Canberra, March 9: A contemporary dance theatre group in southern Australia has revived a lost Aboriginal language by integrating native songs into public workshops and performances, the media reported on Wednesday. Adelaide’s cutting-edge Australian Dance Theatre over the past two decades has merged the Kaurna language, historically spoken by the indigenous Kaurna people living in the Adelaide Plains, into cultural performances, while also holding open classes to promote the forgotten indigenous tongue, EFE news reported. (Also Read: Australia hopes to return Iranian asylum seekers under deal)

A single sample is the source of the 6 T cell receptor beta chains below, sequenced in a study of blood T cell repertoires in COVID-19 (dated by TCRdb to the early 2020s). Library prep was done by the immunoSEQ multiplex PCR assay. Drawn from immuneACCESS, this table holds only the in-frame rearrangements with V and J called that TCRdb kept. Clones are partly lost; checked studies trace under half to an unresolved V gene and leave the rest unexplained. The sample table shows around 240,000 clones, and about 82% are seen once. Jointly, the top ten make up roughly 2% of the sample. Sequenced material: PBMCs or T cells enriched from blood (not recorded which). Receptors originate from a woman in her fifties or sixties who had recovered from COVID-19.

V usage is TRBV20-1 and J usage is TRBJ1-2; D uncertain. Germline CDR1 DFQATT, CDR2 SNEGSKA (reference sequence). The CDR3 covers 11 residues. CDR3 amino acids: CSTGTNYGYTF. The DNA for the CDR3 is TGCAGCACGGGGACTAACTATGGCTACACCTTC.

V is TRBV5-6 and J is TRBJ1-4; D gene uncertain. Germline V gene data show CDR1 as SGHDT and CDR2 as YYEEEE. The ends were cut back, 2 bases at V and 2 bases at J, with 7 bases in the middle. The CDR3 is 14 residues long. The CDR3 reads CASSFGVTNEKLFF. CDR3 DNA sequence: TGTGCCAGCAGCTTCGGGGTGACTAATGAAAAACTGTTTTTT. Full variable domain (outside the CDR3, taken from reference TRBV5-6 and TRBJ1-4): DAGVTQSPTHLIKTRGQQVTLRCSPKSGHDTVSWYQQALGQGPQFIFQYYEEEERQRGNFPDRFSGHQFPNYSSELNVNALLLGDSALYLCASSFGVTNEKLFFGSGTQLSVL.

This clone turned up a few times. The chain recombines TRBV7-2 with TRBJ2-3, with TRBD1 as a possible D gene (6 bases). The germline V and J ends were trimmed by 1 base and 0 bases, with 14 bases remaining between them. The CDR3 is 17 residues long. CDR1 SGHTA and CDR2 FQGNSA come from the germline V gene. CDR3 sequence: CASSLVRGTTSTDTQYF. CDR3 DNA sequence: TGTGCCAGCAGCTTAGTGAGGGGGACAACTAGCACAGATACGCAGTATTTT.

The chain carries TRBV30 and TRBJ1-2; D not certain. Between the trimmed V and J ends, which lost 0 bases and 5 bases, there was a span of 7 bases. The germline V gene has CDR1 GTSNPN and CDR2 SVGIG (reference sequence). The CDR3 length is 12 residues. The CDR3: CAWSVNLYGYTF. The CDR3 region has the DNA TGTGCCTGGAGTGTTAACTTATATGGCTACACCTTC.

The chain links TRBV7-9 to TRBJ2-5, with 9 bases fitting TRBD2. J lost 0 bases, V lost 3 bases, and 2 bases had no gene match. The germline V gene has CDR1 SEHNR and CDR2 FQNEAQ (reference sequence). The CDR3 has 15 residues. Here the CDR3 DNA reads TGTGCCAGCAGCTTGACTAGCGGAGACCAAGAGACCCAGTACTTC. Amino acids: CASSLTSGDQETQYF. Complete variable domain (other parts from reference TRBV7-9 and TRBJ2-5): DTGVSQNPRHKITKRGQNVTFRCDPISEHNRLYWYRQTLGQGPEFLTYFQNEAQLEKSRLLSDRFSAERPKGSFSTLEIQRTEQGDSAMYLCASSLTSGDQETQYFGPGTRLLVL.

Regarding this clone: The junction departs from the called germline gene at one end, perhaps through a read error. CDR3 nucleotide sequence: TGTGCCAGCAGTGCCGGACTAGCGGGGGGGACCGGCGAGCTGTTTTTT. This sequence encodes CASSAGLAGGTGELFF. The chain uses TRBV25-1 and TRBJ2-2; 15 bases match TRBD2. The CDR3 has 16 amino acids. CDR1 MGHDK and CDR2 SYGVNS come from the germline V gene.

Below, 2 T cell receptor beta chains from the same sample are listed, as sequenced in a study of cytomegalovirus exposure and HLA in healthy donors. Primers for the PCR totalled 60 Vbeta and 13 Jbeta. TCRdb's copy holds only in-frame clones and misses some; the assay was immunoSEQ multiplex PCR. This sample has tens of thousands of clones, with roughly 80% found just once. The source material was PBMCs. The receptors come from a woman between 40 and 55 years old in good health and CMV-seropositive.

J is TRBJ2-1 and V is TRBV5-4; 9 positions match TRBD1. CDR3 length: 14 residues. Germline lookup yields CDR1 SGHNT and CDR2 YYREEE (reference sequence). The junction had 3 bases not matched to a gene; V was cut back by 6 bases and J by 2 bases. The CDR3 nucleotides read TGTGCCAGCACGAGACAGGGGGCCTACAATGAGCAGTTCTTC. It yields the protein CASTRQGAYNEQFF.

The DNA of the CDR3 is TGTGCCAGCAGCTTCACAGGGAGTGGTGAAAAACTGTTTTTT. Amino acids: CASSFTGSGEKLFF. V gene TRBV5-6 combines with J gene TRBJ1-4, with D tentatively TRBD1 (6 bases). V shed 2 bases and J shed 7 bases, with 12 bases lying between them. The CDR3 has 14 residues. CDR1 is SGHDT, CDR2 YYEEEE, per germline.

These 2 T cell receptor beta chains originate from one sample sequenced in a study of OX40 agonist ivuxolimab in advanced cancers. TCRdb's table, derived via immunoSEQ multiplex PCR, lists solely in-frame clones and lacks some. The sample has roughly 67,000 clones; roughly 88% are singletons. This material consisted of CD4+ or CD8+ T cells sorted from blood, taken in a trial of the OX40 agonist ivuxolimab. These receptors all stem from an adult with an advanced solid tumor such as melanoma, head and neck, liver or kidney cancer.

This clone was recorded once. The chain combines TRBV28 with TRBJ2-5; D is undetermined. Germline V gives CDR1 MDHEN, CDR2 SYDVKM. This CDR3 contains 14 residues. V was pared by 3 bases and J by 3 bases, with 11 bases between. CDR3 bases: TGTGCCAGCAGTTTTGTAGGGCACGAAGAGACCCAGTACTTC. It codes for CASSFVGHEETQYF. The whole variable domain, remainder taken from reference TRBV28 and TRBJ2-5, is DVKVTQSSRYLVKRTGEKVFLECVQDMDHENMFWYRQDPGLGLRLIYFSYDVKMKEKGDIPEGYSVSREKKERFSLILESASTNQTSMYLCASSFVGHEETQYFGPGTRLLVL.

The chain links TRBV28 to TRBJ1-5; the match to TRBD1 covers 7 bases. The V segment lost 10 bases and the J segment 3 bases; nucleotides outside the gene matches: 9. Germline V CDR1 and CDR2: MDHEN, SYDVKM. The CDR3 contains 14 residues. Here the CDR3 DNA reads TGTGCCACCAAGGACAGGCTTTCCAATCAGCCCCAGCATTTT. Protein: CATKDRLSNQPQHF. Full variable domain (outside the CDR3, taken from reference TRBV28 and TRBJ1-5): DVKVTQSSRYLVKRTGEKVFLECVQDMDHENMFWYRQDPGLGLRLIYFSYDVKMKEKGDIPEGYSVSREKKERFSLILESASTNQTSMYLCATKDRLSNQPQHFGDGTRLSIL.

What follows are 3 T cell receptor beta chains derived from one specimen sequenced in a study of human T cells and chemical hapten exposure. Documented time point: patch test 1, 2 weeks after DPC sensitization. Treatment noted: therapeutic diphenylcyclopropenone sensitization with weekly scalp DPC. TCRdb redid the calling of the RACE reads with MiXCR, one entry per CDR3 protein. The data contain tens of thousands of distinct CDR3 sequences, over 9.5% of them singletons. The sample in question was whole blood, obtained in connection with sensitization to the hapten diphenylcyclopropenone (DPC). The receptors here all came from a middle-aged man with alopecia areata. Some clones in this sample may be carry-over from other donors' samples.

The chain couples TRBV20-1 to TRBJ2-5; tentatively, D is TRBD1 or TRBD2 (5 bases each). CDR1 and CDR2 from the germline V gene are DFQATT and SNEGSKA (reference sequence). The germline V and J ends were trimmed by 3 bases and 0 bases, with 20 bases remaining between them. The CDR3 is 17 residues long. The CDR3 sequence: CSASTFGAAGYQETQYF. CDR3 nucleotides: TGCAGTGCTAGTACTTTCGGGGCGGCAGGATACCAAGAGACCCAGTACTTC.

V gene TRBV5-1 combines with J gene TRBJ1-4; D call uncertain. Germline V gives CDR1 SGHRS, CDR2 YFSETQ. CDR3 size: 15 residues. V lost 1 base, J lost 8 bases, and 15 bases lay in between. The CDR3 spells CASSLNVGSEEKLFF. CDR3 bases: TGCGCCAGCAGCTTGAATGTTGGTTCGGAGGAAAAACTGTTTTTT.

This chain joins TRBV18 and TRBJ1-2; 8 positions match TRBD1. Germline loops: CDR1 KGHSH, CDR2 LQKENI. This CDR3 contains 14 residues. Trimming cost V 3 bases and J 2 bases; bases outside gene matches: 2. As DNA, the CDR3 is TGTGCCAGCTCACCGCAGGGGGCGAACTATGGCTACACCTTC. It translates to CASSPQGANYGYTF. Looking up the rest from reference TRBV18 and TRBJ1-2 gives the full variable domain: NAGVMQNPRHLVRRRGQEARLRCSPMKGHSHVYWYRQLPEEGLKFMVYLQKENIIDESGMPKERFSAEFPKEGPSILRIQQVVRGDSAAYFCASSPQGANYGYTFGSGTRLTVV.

“When I first started I remember people saying, ‘Why even learn this language There’s nobody to speak it to’,” said Jack Buckskin, a Kaurna descendant who now teaches the language to the Australian Dance Theatre singers. The singers will perform the songs at this year’s annual WOMADelaide music and dance festival from March 11-14, which last year attracted over 95,000 people during the four-day event.
With only 10 percent of the original 750 distinct aboriginal languages and dialects still being learned, fighting to protect this vital part of Australian identity is key for cultural survival, according to Our Languages, a government-funded records department. “It is a mistake to dismiss our languages as part of history and long gone,” says the department on its website, explaining that even ‘dormant’ languages, without any living speakers, can always be resurrected.